The commercial concept of good faith purchase has been an effective doctrine in the law of property and contract for facilitating changes necessary to a dynamic mercantile system. Today the concept finds itself under attack. Professor Gilmore, whose definitive review of the doctrine twenty-seven years ago has been required reading, now warns that the idea may have outlived its usefulness in some areas. He and others would, for example, restrict severely its application in the law of "negotiable" instruments.
At its elementary level, the good faith purchase doctrine depends on the question of possession. That question, in turn, rests on the commercial value one accords possession and the way one perceives the commercial expectations that arise from it. Consistent, then, with the dissatisfaction that surrounds the doctrine of good faith purchase is the fact that we find controversy surrounding the role of possession in commercial law.
The dissatisfaction and controversy, however, do not signal the demise of good faith purchase. The doctrine itself is a prerogative of the law for fashioning the stuff of the law's correlative doctrine-security of property. That correlative precept teaches that no person may be deprived of property without consent and that a taker receives no greater interest than the transferor enjoyed. As commercial expectations change, the law must use good faith purchase differently, now invoking it, now staying it, and all with an eye to commercial reality. The debate we are witnessing over the roles of good faith purchase and of possession is indispensable to that process.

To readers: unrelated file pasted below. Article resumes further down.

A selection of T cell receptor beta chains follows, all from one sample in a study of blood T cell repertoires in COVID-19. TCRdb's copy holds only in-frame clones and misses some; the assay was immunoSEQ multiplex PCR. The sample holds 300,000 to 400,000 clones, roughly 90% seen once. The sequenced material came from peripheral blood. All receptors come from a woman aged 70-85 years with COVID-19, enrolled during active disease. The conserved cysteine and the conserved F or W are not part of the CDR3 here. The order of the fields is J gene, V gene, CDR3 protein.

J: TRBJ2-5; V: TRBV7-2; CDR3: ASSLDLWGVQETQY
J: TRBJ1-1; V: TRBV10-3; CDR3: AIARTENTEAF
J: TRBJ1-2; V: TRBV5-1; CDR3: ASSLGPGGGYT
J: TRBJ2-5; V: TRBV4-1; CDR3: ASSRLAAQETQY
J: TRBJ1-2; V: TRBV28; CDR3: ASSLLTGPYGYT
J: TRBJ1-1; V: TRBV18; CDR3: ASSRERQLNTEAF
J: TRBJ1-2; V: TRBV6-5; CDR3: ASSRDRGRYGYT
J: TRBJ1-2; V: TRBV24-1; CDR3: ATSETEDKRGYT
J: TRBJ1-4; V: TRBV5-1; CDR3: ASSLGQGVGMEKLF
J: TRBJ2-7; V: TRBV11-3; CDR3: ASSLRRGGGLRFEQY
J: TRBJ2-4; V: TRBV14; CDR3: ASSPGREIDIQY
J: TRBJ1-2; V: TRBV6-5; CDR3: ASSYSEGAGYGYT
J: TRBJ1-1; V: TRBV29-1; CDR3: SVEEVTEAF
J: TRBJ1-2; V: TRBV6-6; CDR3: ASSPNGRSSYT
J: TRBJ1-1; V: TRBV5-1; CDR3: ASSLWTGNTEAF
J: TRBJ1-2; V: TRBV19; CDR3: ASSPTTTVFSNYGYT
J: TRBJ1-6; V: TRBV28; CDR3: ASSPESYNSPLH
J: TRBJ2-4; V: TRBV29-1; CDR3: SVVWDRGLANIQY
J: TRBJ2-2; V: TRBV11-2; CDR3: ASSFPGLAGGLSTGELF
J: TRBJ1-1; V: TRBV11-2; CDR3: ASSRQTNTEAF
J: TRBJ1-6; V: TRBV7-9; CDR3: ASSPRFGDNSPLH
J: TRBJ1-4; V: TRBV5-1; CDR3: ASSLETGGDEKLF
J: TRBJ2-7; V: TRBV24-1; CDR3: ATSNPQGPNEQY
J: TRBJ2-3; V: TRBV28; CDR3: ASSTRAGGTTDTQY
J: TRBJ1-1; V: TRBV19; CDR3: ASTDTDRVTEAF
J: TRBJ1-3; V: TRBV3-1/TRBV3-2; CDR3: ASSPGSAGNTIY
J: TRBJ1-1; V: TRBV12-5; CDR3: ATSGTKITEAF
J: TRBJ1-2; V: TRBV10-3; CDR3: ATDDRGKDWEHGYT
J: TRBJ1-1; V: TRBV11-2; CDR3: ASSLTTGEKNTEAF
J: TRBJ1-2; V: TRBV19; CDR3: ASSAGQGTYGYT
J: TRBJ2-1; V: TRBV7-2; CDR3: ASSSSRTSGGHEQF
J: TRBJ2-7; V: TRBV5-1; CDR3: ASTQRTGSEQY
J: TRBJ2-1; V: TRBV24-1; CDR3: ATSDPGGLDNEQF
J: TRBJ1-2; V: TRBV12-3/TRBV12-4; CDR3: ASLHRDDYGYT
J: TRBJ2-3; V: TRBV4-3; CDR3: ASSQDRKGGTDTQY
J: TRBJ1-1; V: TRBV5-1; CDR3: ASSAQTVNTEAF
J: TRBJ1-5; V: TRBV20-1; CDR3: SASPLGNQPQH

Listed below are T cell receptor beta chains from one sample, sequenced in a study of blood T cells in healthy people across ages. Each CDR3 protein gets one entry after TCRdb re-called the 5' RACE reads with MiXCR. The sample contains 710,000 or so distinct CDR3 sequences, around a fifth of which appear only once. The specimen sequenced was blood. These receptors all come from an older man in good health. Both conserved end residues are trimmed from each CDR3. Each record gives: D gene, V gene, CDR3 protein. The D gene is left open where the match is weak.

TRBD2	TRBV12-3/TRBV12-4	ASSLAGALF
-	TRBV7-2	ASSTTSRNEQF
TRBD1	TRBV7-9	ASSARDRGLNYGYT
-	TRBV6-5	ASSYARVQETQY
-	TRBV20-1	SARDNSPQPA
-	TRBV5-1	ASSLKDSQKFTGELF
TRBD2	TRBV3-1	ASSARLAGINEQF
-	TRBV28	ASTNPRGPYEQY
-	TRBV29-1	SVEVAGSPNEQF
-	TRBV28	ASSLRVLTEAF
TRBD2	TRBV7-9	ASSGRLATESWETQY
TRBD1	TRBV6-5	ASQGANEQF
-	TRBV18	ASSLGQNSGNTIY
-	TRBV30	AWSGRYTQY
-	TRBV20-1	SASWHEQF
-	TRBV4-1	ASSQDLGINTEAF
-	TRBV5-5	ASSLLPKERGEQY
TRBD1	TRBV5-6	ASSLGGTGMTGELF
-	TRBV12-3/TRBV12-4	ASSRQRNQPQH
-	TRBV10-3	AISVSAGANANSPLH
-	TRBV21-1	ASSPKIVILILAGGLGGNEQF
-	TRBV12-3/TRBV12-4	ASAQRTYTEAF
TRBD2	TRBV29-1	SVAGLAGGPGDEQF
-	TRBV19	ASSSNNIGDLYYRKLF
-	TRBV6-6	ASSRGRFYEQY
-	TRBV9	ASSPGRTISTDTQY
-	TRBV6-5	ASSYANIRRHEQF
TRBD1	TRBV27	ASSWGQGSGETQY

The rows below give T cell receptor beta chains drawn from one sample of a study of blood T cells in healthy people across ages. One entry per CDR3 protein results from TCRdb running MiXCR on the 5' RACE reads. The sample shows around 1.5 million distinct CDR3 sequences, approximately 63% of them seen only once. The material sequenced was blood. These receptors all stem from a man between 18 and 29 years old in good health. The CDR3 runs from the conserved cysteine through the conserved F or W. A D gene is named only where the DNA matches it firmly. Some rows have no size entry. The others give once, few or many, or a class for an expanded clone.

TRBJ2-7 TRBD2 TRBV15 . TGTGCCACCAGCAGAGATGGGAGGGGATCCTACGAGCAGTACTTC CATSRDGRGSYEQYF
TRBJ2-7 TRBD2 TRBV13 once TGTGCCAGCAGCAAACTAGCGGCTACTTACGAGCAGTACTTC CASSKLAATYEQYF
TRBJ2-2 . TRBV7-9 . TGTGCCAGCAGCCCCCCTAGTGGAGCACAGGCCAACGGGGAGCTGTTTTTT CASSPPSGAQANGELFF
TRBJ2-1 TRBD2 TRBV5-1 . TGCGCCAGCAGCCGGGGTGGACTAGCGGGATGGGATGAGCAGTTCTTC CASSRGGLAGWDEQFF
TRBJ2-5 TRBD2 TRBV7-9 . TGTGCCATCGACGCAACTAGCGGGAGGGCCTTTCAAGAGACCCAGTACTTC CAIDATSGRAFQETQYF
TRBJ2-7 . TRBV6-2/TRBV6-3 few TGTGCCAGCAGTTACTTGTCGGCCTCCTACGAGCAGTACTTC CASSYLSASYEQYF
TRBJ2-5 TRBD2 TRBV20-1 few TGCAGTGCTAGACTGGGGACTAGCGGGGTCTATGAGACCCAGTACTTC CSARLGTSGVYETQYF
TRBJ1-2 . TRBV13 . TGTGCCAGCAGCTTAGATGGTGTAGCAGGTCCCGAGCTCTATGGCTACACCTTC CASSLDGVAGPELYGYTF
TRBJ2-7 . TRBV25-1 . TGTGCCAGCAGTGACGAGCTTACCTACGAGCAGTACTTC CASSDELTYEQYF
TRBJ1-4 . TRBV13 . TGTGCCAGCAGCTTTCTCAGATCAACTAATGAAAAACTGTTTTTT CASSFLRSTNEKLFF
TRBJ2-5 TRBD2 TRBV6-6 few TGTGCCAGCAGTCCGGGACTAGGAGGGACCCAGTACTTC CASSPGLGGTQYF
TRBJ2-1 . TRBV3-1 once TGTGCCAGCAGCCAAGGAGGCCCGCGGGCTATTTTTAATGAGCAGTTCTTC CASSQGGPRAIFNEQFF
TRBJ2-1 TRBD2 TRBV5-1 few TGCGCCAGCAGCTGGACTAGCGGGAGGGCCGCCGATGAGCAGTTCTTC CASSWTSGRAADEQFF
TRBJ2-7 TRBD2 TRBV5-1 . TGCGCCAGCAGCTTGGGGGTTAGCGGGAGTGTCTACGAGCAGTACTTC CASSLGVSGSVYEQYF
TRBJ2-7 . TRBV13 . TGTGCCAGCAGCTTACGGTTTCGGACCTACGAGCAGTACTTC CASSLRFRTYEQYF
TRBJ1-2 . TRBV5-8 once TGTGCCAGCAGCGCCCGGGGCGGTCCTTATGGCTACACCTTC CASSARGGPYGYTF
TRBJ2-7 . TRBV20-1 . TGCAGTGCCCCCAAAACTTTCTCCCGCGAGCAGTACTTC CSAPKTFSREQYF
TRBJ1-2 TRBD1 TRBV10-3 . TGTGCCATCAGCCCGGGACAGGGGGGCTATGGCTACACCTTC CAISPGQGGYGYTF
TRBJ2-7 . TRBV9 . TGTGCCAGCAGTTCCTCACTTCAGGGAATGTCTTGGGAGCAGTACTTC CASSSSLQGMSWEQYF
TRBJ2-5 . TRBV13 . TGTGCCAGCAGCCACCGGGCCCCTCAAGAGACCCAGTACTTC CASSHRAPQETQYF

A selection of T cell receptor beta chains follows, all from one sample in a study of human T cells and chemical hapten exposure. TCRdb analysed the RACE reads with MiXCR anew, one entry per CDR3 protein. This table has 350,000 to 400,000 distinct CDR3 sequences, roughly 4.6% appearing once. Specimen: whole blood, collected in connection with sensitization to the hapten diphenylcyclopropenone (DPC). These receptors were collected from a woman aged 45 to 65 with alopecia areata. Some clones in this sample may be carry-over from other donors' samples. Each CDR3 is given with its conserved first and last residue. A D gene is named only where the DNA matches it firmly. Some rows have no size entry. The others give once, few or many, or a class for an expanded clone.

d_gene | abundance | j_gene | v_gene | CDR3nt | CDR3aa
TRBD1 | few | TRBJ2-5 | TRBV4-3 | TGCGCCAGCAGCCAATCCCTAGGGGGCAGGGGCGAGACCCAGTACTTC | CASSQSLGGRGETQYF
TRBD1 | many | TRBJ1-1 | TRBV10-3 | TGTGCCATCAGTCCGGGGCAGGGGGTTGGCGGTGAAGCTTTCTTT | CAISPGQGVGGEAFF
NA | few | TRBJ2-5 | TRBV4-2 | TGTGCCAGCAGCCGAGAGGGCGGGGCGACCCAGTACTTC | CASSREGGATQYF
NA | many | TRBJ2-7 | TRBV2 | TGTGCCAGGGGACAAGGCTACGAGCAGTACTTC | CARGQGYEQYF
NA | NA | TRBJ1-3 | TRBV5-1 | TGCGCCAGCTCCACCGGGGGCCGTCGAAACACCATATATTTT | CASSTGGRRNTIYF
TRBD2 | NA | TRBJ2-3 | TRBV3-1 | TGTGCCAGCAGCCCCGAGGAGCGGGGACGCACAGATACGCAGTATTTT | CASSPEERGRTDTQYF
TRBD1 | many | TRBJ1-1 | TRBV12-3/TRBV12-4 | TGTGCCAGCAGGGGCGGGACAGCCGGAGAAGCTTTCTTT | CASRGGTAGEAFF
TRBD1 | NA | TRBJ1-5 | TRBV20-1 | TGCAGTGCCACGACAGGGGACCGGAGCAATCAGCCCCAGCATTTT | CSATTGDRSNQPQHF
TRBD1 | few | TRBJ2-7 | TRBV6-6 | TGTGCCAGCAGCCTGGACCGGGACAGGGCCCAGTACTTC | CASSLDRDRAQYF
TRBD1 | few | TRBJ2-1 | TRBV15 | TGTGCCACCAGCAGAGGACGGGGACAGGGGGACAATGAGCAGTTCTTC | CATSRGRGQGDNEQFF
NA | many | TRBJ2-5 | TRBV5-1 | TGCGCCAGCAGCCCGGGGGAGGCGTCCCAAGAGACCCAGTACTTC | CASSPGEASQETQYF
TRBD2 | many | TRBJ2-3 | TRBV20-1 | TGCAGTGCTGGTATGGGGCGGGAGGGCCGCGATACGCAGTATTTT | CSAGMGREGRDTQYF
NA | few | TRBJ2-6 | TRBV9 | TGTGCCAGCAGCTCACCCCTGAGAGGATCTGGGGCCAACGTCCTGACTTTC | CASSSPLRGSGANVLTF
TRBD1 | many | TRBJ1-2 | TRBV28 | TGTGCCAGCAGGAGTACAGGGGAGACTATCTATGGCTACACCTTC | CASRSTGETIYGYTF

This article reviews the doctrine of good faith purchase in a narrow and seldom considered context. The study is revealing in two ways. First, it demonstrates the nature of the doctrine itself as legislatures and courts utilize it to meet commercial exigencies. Second, the study attempts to explain the warehouse lien section of the Uniform Commercial (Code), a provision that harbors a number of technical problems.
John Dolan, Good Faith Purchase Study: True Owners and the Warehouse Lien, 18 Hous. L. Rev. 267 (1981).